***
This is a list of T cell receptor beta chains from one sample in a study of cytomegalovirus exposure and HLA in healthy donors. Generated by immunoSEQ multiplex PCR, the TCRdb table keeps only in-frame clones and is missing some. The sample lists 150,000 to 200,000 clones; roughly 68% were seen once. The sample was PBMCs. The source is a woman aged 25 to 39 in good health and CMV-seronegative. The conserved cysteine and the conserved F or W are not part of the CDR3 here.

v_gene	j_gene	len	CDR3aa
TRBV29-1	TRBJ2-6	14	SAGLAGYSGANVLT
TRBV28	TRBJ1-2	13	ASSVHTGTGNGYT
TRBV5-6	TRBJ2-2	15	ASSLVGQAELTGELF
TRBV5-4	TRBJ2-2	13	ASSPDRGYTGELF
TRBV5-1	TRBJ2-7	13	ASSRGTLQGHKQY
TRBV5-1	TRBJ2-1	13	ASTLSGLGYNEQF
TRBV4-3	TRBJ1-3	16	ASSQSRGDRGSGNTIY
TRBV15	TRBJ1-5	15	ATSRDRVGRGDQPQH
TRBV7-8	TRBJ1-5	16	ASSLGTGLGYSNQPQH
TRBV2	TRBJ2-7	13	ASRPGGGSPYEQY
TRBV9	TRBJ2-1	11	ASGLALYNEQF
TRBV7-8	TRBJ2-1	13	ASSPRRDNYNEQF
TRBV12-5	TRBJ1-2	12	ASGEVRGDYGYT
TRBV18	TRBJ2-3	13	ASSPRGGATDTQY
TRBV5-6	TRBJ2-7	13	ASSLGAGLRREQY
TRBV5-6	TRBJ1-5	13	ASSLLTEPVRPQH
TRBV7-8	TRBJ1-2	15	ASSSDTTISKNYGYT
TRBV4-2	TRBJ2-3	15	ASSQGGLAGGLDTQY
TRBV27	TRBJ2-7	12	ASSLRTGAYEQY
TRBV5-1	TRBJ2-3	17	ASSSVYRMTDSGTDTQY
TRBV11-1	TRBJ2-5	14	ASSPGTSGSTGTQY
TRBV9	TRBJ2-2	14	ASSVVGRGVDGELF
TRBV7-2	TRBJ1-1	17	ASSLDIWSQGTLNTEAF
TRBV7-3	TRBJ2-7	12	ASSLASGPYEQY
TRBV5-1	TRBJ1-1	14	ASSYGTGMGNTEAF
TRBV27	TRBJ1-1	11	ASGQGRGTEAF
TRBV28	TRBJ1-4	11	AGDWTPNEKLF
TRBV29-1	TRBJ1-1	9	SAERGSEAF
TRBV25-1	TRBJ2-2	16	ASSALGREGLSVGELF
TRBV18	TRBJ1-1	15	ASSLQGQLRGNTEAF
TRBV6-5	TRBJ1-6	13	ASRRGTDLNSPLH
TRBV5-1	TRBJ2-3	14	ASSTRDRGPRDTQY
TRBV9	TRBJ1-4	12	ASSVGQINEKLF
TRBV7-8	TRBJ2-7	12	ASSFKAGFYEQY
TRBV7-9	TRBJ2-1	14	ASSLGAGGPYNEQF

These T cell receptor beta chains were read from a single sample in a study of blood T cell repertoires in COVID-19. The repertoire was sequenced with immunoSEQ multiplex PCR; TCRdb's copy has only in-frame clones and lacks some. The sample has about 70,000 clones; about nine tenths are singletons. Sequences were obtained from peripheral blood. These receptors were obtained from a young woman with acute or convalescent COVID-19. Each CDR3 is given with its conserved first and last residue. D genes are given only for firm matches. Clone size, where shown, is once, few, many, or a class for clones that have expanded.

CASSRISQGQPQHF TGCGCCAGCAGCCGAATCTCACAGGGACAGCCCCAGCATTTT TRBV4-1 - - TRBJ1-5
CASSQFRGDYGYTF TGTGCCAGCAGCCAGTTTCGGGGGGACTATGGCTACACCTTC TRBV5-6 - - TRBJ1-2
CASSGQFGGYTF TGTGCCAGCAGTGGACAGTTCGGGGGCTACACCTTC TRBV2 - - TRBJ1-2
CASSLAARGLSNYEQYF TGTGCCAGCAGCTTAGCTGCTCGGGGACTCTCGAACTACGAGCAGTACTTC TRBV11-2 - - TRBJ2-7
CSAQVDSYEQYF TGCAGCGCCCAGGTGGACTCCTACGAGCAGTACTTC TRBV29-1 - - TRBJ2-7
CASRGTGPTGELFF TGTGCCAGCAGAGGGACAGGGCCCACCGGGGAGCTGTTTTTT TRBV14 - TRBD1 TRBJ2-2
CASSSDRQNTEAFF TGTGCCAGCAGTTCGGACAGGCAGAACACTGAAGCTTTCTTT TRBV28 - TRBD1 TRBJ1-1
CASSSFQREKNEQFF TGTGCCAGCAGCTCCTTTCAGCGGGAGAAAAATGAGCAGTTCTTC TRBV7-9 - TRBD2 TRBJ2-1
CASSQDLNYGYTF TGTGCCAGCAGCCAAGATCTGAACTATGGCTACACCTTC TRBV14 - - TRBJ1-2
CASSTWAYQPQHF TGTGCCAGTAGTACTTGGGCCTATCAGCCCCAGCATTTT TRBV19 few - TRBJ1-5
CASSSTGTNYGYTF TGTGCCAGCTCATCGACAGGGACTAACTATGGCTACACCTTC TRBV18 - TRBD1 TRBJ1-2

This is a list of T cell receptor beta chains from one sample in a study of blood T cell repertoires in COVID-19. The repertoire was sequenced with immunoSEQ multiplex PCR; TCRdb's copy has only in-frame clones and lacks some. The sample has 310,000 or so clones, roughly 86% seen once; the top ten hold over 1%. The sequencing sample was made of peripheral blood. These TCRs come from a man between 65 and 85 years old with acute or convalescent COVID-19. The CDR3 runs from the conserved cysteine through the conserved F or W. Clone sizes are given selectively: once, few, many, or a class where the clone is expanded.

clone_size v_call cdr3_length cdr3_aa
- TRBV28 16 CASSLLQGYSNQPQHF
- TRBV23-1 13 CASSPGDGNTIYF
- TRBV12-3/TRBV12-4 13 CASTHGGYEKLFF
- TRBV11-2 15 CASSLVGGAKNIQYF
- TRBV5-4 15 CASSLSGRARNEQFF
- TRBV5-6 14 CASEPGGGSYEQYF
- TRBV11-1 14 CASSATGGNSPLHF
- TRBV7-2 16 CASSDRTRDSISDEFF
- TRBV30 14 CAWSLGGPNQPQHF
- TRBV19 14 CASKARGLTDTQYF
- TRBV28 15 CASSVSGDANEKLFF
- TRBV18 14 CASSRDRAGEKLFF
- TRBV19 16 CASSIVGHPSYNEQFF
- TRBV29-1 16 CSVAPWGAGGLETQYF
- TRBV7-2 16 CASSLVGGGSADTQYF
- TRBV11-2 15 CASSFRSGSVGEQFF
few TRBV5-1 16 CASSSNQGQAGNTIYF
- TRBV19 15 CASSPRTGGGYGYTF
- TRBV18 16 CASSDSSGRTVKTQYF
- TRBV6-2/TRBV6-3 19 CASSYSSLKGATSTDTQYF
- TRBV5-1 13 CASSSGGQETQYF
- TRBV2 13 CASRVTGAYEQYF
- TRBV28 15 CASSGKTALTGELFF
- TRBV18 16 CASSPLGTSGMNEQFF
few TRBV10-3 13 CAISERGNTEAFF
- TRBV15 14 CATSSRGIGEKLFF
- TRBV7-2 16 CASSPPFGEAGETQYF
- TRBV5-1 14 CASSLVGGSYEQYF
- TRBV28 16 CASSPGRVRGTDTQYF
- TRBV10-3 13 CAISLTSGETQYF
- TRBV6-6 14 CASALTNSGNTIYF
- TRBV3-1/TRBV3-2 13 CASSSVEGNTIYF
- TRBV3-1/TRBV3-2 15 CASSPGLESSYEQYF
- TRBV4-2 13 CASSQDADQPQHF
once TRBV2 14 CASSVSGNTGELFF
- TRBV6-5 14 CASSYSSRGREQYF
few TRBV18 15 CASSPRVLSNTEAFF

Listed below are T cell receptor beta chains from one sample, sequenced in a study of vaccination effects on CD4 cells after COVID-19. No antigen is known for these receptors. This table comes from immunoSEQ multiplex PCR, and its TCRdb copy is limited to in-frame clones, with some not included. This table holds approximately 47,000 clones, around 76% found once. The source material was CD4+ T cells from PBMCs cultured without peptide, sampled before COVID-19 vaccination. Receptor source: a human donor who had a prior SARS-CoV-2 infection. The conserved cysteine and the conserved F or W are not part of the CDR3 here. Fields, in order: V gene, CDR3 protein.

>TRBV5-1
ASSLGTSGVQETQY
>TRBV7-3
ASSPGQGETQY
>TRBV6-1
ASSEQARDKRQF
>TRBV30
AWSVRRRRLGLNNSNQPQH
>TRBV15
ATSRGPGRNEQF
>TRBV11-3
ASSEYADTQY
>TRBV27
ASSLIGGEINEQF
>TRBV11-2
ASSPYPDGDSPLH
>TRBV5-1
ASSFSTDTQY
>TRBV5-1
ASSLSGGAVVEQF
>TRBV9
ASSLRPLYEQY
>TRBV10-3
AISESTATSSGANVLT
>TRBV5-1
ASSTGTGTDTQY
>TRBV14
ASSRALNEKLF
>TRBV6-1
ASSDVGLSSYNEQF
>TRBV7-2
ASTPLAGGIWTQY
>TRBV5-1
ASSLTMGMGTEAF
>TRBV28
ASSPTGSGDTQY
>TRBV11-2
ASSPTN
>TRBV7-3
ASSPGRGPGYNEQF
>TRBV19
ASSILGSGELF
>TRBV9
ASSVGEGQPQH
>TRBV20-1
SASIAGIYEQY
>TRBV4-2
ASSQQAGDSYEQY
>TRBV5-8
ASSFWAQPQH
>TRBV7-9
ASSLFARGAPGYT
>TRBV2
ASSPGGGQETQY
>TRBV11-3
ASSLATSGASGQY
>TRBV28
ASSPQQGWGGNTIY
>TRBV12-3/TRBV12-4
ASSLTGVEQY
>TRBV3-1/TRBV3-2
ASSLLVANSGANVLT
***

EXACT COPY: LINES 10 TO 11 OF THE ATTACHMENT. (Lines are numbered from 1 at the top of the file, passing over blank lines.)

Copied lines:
TRBV15	TRBJ1-5	15	ATSRDRVGRGDQPQH
TRBV7-8	TRBJ1-5	16	ASSLGTGLGYSNQPQH